What is it?
Since the BMW X6 went on sale, over 300,000 have found homes. That’s as good a reason as any for Mercedes-Benz to create the GLE Coupe in response, though the Merc’s styling is a lot more subtle in its execution. It’s tested here in range-topping Mercedes-AMG GLE 63 S 4Matic Coupe form.
Engine, transmission and 0-60mph time
The good news is the thing thunders from rest to 62mph in about the same time it takes to say its name, which seems about right considering that its slightly old-school biturbo 5.5-litre V8 pumps out 577bhp and 560lb ft in its marginally hotter ‘S’ form.
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With the assistance of 4Matic four-wheel drive, a standard 9G-Tronic nine-speed transmission and the massively shod optional 22-inch alloys, this GLE emphatically denies its elephantine kerb weight much say in the matter. The 0-62mph dash takes a scant 4.2sec, while electronics call time on straight line performance at 155mph.
Central to the GLE Coupe’s dynamics is Dynamic Select, Mercedes’ dynamic handling control system. This changes the characteristics of the car’s Sports Direct-Steer system, Airmatic air suspension and the Active Curve System (first seen on the S63 AMG Coupe) to alter dynamics and ride comfort according to the driver’s tastes.
4Matic all-wheel drive is also standard across the range. Notably, the AMG-fettled model features a different torque split to the other pair, with 60 percent of the car’s torque fed to the rear wheels in place of a 50:50 split
What’s it like to drive?
With so much power the GLE 63 S elevates the idea of ‘making progress’ to another, altogether less stressful level. It seems to have so much in reserve, checking what’s left is more an act of curiosity than necessity. Even then, when you put your toe down, it’s hard to credit just how savagely the horizon rushes up. When the big V8 opens its lungs, its previously muffled sonority hardens to a proper quasi-race-car yell – complete with ballistic crackles on the overrun if you select the sport modes for engine or transmission – and that’s plain addictive.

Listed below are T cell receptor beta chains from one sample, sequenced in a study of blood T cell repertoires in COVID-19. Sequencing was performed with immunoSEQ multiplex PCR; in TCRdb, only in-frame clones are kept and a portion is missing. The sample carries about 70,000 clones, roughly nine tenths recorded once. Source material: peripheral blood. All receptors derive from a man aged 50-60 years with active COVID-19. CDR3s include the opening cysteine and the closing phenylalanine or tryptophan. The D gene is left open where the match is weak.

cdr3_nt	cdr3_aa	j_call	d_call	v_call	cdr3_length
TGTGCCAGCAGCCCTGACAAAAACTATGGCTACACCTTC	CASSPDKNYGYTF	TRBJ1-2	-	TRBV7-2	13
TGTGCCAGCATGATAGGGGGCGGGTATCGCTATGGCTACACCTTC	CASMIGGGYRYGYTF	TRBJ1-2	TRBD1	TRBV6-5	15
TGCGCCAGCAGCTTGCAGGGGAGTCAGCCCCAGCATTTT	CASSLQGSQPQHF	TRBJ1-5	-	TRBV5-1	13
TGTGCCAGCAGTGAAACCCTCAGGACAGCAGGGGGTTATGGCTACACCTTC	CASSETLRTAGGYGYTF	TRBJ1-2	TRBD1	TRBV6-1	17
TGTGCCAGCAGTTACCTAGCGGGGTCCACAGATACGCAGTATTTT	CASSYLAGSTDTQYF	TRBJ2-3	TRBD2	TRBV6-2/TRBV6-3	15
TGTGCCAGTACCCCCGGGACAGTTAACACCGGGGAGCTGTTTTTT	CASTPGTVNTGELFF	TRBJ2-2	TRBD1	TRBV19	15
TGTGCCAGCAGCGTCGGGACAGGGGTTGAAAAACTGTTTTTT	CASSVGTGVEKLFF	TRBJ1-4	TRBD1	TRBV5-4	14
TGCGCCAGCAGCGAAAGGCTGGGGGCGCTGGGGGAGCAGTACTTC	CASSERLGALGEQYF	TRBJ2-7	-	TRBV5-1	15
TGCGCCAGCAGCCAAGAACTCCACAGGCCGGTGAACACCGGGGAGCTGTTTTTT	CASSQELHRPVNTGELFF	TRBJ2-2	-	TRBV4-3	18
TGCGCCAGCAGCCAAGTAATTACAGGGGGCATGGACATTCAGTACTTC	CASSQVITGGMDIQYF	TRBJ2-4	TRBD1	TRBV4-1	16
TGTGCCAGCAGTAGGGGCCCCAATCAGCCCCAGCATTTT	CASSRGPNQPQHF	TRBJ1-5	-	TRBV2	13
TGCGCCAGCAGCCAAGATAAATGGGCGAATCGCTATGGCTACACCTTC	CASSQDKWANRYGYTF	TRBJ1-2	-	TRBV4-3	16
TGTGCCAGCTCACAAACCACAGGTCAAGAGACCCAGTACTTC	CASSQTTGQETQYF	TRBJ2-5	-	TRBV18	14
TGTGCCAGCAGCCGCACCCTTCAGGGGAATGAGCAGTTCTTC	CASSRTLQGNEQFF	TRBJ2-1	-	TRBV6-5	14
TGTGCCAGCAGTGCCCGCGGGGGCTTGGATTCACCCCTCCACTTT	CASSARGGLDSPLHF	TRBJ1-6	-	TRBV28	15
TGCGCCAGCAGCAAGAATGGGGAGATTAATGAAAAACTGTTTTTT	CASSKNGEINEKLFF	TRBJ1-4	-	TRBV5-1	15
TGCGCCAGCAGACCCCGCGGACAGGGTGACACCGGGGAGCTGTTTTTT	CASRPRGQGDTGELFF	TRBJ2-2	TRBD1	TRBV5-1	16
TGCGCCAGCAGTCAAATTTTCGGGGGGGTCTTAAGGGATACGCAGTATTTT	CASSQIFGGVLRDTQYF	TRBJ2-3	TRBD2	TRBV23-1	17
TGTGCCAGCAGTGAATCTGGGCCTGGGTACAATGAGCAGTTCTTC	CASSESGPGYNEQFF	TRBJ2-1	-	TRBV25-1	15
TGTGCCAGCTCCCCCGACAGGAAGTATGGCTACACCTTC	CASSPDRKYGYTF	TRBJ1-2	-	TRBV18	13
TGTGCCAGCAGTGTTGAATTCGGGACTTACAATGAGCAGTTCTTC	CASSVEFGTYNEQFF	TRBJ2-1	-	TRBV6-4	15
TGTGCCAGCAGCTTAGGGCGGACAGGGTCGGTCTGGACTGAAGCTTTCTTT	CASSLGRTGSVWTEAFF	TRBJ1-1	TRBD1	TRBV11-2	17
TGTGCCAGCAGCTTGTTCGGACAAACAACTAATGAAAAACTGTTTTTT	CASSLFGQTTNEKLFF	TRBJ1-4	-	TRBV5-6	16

The chassis copes well considering the GLE Coupe’s bulk and lofty stance. Mercedes has thrown in just about everything it knows to keep the big car on the island at speed while retaining a decent slice of comfort and refinement. The springs automatically lower the ride height when you’re going fast and, as well as adaptive dampers, there are adaptive anti-roll bars to resist body roll. The almost comically wide 325/35-section tyres at the rear have a big say in the way the 63 S handles on the limit. In tighter turns it’s the front end that inevitably lets go first, and quite suddenly. On longer curves, though, grip seems almost limitless.
BMW’s aforementioned X6 M is the obvious competitor. There are several other luxury SUVs at this price point, but the GLE Coupe and X6 are alone in trading the additional practicality of an upright rump for the potentially questionable styling of a coupe-like roofline.
In X6 M specification, to compete with the AMG GLE 63 S, it’s also genuinely good to drive. It’s agile, has great body control and crisp steering. Indeed, it was enough to see off the hugely competent Porsche Cayenne Turbo and muscular Range Rover Sport SVR in our recent triple test in evo 212. Whether you can live with the shamelessly brash image of the BMW is another matter.
The Mercedes-AMG GLE 63 S 4Matic Coupe comes in at £96,555, which is close enough to the X6 M, Cayenne Turbo and Range Rover Sport SVR as to make no difference – though for practical purposes, it is the most expensive of the quartet, just above the £95,150 Brit.
GLE Coupes as a whole start at £60,680, for which you get a relatively frugal (39.2mpg) GLE 350d AMG Line Coupe. That makes the barrier to entry slightly higher than it is for regular X6s and Cayennes (which both start around the £50,000 mark) but aligns closely with a basic Range Rover Sport 3.0 SDV6 HSE, at £61,255.